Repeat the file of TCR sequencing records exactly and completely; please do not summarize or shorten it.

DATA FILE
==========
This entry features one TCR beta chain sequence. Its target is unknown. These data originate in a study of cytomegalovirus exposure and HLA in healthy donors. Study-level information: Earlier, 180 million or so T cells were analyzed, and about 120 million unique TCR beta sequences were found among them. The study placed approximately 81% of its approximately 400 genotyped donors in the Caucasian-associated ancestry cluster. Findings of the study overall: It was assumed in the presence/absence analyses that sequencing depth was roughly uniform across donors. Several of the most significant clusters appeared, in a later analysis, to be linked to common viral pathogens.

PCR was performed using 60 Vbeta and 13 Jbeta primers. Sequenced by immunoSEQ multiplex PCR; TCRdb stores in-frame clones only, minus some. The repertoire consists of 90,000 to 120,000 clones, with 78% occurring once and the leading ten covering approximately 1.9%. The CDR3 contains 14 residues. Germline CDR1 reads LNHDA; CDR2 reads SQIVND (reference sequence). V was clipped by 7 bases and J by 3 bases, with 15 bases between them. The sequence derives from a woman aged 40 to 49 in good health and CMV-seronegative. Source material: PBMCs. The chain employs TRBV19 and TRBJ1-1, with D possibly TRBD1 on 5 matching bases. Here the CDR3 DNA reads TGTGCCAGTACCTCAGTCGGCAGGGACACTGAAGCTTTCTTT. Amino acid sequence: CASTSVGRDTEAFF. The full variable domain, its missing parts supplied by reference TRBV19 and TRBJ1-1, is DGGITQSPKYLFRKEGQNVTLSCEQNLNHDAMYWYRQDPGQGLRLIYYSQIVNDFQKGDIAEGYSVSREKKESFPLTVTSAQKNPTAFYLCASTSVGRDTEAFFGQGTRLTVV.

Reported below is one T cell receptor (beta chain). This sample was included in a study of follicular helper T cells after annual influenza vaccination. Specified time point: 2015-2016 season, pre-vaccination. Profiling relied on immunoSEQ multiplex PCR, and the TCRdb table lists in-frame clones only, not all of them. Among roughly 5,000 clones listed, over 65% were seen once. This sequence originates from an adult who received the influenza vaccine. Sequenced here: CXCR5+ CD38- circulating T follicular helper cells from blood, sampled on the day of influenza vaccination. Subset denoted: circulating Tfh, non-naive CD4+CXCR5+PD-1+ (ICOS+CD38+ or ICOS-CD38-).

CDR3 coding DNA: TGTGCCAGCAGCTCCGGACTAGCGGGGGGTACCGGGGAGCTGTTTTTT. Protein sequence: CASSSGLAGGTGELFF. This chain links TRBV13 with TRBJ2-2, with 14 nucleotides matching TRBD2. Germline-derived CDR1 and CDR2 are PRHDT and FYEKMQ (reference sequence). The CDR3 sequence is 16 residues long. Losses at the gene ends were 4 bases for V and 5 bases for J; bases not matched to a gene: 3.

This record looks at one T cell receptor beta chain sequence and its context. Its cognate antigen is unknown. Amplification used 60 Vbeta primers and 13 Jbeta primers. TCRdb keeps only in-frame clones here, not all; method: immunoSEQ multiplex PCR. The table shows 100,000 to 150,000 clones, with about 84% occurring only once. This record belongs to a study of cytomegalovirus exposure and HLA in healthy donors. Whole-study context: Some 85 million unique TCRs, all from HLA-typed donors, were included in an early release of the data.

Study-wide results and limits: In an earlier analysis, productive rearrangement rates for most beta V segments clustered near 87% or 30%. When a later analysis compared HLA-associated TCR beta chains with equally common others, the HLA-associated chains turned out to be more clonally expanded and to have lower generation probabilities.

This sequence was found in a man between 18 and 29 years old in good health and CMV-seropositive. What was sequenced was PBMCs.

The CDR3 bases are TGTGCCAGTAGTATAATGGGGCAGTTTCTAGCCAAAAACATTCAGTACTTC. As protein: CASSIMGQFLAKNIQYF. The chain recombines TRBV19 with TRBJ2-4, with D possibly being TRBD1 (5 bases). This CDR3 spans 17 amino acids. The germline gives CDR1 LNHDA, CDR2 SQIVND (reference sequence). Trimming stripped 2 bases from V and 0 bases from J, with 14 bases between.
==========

This entry features one TCR beta chain sequence. Its target is unknown. These data originate in a study of cytomegalovirus exposure and HLA in healthy donors. Study-level information: Earlier, 180 million or so T cells were analyzed, and about 120 million unique TCR beta sequences were found among them. The study placed approximately 81% of its approximately 400 genotyped donors in the Caucasian-associated ancestry cluster. Findings of the study overall: It was assumed in the presence/absence analyses that sequencing depth was roughly uniform across donors. Several of the most significant clusters appeared, in a later analysis, to be linked to common viral pathogens.

PCR was performed using 60 Vbeta and 13 Jbeta primers. Sequenced by immunoSEQ multiplex PCR; TCRdb stores in-frame clones only, minus some. The repertoire consists of 90,000 to 120,000 clones, with 78% occurring once and the leading ten covering approximately 1.9%. The CDR3 contains 14 residues. Germline CDR1 reads LNHDA; CDR2 reads SQIVND (reference sequence). V was clipped by 7 bases and J by 3 bases, with 15 bases between them. The sequence derives from a woman aged 40 to 49 in good health and CMV-seronegative. Source material: PBMCs. The chain employs TRBV19 and TRBJ1-1, with D possibly TRBD1 on 5 matching bases. Here the CDR3 DNA reads TGTGCCAGTACCTCAGTCGGCAGGGACACTGAAGCTTTCTTT. Amino acid sequence: CASTSVGRDTEAFF. The full variable domain, its missing parts supplied by reference TRBV19 and TRBJ1-1, is DGGITQSPKYLFRKEGQNVTLSCEQNLNHDAMYWYRQDPGQGLRLIYYSQIVNDFQKGDIAEGYSVSREKKESFPLTVTSAQKNPTAFYLCASTSVGRDTEAFFGQGTRLTVV.

Reported below is one T cell receptor (beta chain). This sample was included in a study of follicular helper T cells after annual influenza vaccination. Specified time point: 2015-2016 season, pre-vaccination. Profiling relied on immunoSEQ multiplex PCR, and the TCRdb table lists in-frame clones only, not all of them. Among roughly 5,000 clones listed, over 65% were seen once. This sequence originates from an adult who received the influenza vaccine. Sequenced here: CXCR5+ CD38- circulating T follicular helper cells from blood, sampled on the day of influenza vaccination. Subset denoted: circulating Tfh, non-naive CD4+CXCR5+PD-1+ (ICOS+CD38+ or ICOS-CD38-).

CDR3 coding DNA: TGTGCCAGCAGCTCCGGACTAGCGGGGGGTACCGGGGAGCTGTTTTTT. Protein sequence: CASSSGLAGGTGELFF. This chain links TRBV13 with TRBJ2-2, with 14 nucleotides matching TRBD2. Germline-derived CDR1 and CDR2 are PRHDT and FYEKMQ (reference sequence). The CDR3 sequence is 16 residues long. Losses at the gene ends were 4 bases for V and 5 bases for J; bases not matched to a gene: 3.

This record looks at one T cell receptor beta chain sequence and its context. Its cognate antigen is unknown. Amplification used 60 Vbeta primers and 13 Jbeta primers. TCRdb keeps only in-frame clones here, not all; method: immunoSEQ multiplex PCR. The table shows 100,000 to 150,000 clones, with about 84% occurring only once. This record belongs to a study of cytomegalovirus exposure and HLA in healthy donors. Whole-study context: Some 85 million unique TCRs, all from HLA-typed donors, were included in an early release of the data.

Study-wide results and limits: In an earlier analysis, productive rearrangement rates for most beta V segments clustered near 87% or 30%. When a later analysis compared HLA-associated TCR beta chains with equally common others, the HLA-associated chains turned out to be more clonally expanded and to have lower generation probabilities.

This sequence was found in a man between 18 and 29 years old in good health and CMV-seropositive. What was sequenced was PBMCs.

The CDR3 bases are TGTGCCAGTAGTATAATGGGGCAGTTTCTAGCCAAAAACATTCAGTACTTC. As protein: CASSIMGQFLAKNIQYF. The chain recombines TRBV19 with TRBJ2-4, with D possibly being TRBD1 (5 bases). This CDR3 spans 17 amino acids. The germline gives CDR1 LNHDA, CDR2 SQIVND (reference sequence). Trimming stripped 2 bases from V and 0 bases from J, with 14 bases between.